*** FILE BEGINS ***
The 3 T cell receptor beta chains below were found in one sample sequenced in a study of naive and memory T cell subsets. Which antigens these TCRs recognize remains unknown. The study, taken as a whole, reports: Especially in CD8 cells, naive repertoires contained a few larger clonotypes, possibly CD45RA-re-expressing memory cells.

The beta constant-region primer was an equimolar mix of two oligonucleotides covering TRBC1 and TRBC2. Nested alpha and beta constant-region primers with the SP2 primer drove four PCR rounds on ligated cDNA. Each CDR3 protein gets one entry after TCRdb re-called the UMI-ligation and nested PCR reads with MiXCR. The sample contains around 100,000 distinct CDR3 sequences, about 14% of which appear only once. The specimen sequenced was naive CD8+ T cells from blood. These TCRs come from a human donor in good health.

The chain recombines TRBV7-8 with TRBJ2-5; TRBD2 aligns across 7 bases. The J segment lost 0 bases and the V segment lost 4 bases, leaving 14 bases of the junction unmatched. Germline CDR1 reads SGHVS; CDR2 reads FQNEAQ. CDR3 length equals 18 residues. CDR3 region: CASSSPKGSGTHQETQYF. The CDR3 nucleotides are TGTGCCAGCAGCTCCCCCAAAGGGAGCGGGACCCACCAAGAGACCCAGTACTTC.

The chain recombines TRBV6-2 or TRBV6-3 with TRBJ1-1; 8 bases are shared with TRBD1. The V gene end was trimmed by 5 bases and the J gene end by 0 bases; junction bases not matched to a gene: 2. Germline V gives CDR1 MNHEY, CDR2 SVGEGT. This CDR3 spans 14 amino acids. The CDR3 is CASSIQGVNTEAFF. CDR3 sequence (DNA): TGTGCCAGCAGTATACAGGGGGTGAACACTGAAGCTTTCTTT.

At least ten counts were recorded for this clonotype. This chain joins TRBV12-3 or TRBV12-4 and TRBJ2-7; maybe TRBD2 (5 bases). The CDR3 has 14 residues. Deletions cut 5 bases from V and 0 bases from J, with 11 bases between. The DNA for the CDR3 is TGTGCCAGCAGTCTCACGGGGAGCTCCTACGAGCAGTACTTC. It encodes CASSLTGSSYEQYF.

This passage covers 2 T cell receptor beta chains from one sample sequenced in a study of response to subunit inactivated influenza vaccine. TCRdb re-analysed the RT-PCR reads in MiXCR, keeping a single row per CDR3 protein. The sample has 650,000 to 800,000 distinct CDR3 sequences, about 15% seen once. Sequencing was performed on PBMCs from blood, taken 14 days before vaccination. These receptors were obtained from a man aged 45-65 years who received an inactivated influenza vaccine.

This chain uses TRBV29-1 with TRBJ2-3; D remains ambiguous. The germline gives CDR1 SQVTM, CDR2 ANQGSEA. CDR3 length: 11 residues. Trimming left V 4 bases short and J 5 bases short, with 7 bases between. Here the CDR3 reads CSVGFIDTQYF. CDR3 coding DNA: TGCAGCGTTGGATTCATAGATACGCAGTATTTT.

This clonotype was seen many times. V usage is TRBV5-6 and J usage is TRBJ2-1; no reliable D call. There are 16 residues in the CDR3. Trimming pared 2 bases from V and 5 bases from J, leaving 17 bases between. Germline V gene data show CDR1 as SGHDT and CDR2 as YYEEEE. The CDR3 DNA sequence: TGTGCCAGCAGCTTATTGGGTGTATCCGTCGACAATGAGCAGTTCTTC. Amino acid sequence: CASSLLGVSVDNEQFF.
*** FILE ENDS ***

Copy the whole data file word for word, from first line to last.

The 3 T cell receptor beta chains below were found in one sample sequenced in a study of naive and memory T cell subsets. Which antigens these TCRs recognize remains unknown. The study, taken as a whole, reports: Especially in CD8 cells, naive repertoires contained a few larger clonotypes, possibly CD45RA-re-expressing memory cells.

The beta constant-region primer was an equimolar mix of two oligonucleotides covering TRBC1 and TRBC2. Nested alpha and beta constant-region primers with the SP2 primer drove four PCR rounds on ligated cDNA. Each CDR3 protein gets one entry after TCRdb re-called the UMI-ligation and nested PCR reads with MiXCR. The sample contains around 100,000 distinct CDR3 sequences, about 14% of which appear only once. The specimen sequenced was naive CD8+ T cells from blood. These TCRs come from a human donor in good health.

The chain recombines TRBV7-8 with TRBJ2-5; TRBD2 aligns across 7 bases. The J segment lost 0 bases and the V segment lost 4 bases, leaving 14 bases of the junction unmatched. Germline CDR1 reads SGHVS; CDR2 reads FQNEAQ. CDR3 length equals 18 residues. CDR3 region: CASSSPKGSGTHQETQYF. The CDR3 nucleotides are TGTGCCAGCAGCTCCCCCAAAGGGAGCGGGACCCACCAAGAGACCCAGTACTTC.

The chain recombines TRBV6-2 or TRBV6-3 with TRBJ1-1; 8 bases are shared with TRBD1. The V gene end was trimmed by 5 bases and the J gene end by 0 bases; junction bases not matched to a gene: 2. Germline V gives CDR1 MNHEY, CDR2 SVGEGT. This CDR3 spans 14 amino acids. The CDR3 is CASSIQGVNTEAFF. CDR3 sequence (DNA): TGTGCCAGCAGTATACAGGGGGTGAACACTGAAGCTTTCTTT.

At least ten counts were recorded for this clonotype. This chain joins TRBV12-3 or TRBV12-4 and TRBJ2-7; maybe TRBD2 (5 bases). The CDR3 has 14 residues. Deletions cut 5 bases from V and 0 bases from J, with 11 bases between. The DNA for the CDR3 is TGTGCCAGCAGTCTCACGGGGAGCTCCTACGAGCAGTACTTC. It encodes CASSLTGSSYEQYF.

This passage covers 2 T cell receptor beta chains from one sample sequenced in a study of response to subunit inactivated influenza vaccine. TCRdb re-analysed the RT-PCR reads in MiXCR, keeping a single row per CDR3 protein. The sample has 650,000 to 800,000 distinct CDR3 sequences, about 15% seen once. Sequencing was performed on PBMCs from blood, taken 14 days before vaccination. These receptors were obtained from a man aged 45-65 years who received an inactivated influenza vaccine.

This chain uses TRBV29-1 with TRBJ2-3; D remains ambiguous. The germline gives CDR1 SQVTM, CDR2 ANQGSEA. CDR3 length: 11 residues. Trimming left V 4 bases short and J 5 bases short, with 7 bases between. Here the CDR3 reads CSVGFIDTQYF. CDR3 coding DNA: TGCAGCGTTGGATTCATAGATACGCAGTATTTT.

This clonotype was seen many times. V usage is TRBV5-6 and J usage is TRBJ2-1; no reliable D call. There are 16 residues in the CDR3. Trimming pared 2 bases from V and 5 bases from J, leaving 17 bases between. Germline V gene data show CDR1 as SGHDT and CDR2 as YYEEEE. The CDR3 DNA sequence: TGTGCCAGCAGCTTATTGGGTGTATCCGTCGACAATGAGCAGTTCTTC. Amino acid sequence: CASSLLGVSVDNEQFF.